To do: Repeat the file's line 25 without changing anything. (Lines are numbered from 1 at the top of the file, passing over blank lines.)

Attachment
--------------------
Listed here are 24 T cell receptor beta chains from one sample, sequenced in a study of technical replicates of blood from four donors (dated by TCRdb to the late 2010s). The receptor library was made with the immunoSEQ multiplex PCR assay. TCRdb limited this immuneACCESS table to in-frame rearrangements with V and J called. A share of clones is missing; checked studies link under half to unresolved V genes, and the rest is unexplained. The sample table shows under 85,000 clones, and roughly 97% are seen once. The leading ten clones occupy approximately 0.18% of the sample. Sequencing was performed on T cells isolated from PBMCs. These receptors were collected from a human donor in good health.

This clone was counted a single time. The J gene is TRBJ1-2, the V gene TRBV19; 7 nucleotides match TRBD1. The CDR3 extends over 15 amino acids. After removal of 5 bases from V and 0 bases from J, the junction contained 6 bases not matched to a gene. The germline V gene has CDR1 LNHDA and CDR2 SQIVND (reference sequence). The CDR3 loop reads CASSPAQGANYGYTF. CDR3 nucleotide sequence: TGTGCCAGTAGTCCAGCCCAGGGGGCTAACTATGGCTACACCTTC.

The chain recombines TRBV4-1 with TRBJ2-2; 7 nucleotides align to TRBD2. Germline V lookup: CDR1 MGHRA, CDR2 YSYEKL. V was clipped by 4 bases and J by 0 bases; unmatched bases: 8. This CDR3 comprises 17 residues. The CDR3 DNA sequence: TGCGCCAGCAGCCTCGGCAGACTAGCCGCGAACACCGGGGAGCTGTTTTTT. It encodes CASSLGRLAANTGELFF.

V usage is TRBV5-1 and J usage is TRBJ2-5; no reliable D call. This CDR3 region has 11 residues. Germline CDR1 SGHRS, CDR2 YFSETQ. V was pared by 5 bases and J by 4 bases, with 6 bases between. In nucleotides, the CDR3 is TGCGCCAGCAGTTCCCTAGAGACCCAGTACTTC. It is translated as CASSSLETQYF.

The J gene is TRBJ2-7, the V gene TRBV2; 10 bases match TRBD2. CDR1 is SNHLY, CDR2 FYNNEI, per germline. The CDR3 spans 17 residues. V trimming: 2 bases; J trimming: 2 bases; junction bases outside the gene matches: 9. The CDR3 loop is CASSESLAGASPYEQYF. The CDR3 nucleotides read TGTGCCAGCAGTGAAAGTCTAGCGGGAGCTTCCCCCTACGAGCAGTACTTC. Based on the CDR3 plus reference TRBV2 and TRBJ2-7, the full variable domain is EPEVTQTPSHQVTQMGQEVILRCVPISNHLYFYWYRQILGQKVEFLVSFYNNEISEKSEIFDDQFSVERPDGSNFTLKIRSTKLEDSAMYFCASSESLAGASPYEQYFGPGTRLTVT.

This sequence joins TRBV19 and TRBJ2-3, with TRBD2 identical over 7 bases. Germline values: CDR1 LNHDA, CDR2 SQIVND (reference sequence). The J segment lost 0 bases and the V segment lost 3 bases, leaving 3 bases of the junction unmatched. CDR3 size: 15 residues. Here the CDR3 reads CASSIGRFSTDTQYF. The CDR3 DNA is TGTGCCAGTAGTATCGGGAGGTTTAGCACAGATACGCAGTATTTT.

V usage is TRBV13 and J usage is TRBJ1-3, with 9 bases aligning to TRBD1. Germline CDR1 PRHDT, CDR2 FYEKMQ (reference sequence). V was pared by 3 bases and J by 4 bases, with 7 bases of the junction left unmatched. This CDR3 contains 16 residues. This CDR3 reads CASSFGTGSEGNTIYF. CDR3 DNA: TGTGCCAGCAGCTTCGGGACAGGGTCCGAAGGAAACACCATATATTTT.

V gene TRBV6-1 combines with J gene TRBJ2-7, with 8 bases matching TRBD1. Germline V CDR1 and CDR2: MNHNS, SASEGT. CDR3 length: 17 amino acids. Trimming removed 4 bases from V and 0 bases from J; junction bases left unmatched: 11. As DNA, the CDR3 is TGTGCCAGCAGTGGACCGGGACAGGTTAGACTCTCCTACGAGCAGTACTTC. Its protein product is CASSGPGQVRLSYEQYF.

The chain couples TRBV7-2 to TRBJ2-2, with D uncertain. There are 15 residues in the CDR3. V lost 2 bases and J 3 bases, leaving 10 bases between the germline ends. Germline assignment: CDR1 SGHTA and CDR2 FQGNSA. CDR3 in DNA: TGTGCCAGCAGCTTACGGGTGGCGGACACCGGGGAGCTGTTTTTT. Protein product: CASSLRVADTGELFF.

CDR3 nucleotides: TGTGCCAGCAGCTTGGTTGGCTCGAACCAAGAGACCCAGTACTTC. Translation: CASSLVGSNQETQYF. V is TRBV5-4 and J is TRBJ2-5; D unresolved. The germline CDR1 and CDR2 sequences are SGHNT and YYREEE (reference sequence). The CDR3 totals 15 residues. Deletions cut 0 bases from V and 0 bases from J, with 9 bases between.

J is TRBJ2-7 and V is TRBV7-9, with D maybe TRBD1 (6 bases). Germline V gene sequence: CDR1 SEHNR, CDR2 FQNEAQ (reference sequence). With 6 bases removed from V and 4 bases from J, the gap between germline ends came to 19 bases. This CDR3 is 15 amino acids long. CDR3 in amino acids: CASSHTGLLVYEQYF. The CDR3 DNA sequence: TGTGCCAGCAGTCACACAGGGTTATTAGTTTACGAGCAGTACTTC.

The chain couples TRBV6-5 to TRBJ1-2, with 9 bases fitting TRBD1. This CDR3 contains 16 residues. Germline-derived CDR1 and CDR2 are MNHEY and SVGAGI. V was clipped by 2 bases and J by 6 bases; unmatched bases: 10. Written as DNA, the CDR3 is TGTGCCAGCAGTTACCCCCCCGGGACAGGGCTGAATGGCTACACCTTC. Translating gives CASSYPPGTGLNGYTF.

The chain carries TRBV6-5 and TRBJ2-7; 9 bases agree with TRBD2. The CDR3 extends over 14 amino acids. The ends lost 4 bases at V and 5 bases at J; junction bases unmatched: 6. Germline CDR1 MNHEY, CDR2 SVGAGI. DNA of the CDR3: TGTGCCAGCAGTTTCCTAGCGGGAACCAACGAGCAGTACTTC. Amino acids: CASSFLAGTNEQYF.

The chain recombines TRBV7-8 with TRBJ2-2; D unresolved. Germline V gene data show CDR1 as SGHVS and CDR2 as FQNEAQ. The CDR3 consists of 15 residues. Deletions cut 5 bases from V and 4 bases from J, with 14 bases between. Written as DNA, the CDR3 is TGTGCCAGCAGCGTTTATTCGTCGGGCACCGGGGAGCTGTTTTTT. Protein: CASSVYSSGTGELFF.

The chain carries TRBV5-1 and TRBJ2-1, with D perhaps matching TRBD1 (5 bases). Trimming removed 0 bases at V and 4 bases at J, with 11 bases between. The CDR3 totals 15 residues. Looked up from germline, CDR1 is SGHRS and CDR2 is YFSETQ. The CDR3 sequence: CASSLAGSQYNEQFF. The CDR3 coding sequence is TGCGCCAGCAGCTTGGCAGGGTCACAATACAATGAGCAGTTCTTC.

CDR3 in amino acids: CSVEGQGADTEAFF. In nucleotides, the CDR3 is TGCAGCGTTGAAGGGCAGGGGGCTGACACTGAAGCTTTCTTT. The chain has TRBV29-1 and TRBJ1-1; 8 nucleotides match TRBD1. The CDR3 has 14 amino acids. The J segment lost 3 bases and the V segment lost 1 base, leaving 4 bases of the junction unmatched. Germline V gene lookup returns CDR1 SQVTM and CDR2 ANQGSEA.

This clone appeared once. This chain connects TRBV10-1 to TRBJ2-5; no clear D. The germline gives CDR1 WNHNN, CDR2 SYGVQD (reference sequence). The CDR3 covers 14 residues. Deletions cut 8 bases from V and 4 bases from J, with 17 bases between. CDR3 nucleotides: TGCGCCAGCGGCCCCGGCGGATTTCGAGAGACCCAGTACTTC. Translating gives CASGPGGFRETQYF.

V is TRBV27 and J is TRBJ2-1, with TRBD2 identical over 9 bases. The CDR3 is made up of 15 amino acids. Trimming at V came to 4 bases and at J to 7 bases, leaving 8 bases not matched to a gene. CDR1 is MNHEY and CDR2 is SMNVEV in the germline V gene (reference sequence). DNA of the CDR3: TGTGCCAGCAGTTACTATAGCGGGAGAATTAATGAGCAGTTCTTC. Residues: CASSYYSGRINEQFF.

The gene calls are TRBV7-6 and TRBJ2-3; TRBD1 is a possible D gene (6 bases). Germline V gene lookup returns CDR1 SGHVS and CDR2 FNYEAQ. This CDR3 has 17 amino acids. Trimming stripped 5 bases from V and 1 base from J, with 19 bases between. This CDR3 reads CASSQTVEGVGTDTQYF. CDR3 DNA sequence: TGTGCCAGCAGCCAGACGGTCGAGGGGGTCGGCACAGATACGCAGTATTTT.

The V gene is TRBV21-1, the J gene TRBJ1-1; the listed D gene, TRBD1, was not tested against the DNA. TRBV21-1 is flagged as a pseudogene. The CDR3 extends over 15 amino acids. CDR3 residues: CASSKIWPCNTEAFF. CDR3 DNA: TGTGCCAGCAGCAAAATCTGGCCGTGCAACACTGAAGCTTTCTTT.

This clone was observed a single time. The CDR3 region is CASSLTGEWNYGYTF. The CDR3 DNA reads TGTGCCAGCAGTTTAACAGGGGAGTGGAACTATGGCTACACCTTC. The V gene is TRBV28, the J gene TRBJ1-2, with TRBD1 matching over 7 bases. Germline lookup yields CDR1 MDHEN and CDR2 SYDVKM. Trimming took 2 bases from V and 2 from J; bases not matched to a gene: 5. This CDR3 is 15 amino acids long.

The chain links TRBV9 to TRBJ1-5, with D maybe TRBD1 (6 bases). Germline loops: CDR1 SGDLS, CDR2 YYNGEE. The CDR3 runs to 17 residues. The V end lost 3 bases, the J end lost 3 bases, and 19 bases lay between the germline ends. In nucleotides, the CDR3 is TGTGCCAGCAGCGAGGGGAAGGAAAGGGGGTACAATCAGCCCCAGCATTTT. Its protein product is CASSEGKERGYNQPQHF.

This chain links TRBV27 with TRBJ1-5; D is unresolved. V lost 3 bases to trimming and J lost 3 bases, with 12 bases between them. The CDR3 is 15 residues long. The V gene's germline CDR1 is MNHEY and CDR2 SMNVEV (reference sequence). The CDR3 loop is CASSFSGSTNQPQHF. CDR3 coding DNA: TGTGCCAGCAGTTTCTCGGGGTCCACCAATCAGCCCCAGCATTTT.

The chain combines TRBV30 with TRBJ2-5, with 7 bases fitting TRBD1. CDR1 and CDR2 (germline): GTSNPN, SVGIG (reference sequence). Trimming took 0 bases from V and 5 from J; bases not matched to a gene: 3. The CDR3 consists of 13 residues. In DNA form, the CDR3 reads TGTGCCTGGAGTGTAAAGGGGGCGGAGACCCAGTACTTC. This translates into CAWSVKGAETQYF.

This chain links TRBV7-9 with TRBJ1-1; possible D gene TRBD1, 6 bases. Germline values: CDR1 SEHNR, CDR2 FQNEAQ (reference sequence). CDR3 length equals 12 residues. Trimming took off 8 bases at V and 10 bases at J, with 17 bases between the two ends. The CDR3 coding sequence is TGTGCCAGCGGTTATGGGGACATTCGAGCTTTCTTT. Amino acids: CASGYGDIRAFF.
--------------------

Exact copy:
This chain links TRBV7-9 with TRBJ1-1; possible D gene TRBD1, 6 bases. Germline values: CDR1 SEHNR, CDR2 FQNEAQ (reference sequence). CDR3 length equals 12 residues. Trimming took off 8 bases at V and 10 bases at J, with 17 bases between the two ends. The CDR3 coding sequence is TGTGCCAGCGGTTATGGGGACATTCGAGCTTTCTTT. Amino acids: CASGYGDIRAFF.